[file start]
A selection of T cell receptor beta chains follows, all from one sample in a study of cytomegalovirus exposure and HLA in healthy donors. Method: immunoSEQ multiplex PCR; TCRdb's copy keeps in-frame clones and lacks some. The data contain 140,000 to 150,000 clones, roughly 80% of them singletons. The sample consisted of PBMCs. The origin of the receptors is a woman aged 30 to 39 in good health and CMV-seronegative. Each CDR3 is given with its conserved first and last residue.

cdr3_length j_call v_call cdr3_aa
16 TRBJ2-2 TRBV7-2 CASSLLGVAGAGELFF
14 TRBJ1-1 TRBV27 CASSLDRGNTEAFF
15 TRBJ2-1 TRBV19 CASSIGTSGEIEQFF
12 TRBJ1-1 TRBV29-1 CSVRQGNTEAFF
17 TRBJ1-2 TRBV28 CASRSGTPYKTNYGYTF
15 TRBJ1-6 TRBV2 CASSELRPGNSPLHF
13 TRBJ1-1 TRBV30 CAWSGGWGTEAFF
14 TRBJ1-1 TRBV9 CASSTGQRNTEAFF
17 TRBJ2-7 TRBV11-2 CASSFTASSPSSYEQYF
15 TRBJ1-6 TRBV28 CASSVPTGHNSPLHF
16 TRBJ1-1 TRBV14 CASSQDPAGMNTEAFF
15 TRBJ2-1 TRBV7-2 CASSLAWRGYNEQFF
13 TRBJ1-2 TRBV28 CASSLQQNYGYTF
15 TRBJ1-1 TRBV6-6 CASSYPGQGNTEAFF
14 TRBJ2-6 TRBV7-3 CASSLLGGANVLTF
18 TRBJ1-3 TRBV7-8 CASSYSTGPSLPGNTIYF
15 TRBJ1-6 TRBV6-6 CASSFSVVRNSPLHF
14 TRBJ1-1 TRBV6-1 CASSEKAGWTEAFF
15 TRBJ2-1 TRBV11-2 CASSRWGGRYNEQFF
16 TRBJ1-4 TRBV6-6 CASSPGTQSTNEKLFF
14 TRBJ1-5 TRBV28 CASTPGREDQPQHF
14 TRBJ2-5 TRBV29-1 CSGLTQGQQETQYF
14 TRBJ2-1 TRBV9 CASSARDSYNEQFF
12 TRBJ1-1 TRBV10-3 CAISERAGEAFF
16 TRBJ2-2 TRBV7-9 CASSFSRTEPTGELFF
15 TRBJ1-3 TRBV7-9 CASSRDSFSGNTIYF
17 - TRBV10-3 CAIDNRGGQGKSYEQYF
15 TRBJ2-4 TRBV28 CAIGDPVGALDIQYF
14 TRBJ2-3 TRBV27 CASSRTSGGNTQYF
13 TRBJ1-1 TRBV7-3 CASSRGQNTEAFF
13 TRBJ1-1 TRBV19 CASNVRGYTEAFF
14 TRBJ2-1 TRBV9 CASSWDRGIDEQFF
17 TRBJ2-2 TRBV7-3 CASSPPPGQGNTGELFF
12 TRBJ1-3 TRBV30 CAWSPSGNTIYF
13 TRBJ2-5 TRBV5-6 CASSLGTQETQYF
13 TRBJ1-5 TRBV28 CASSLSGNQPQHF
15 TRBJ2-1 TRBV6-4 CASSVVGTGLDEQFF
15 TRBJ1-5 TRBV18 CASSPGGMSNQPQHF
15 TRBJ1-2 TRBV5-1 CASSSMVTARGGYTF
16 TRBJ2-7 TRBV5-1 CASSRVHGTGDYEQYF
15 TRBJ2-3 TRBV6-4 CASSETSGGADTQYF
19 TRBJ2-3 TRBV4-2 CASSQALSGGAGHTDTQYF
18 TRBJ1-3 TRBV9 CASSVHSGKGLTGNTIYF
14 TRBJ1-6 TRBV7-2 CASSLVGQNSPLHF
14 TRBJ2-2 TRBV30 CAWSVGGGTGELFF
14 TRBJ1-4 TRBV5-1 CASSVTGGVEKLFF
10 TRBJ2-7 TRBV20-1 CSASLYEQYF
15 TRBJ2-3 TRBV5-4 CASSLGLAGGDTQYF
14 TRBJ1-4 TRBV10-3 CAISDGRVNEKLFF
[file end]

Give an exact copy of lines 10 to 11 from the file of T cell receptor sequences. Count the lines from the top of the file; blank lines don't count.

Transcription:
14 TRBJ1-1 TRBV9 CASSTGQRNTEAFF
17 TRBJ2-7 TRBV11-2 CASSFTASSPSSYEQYF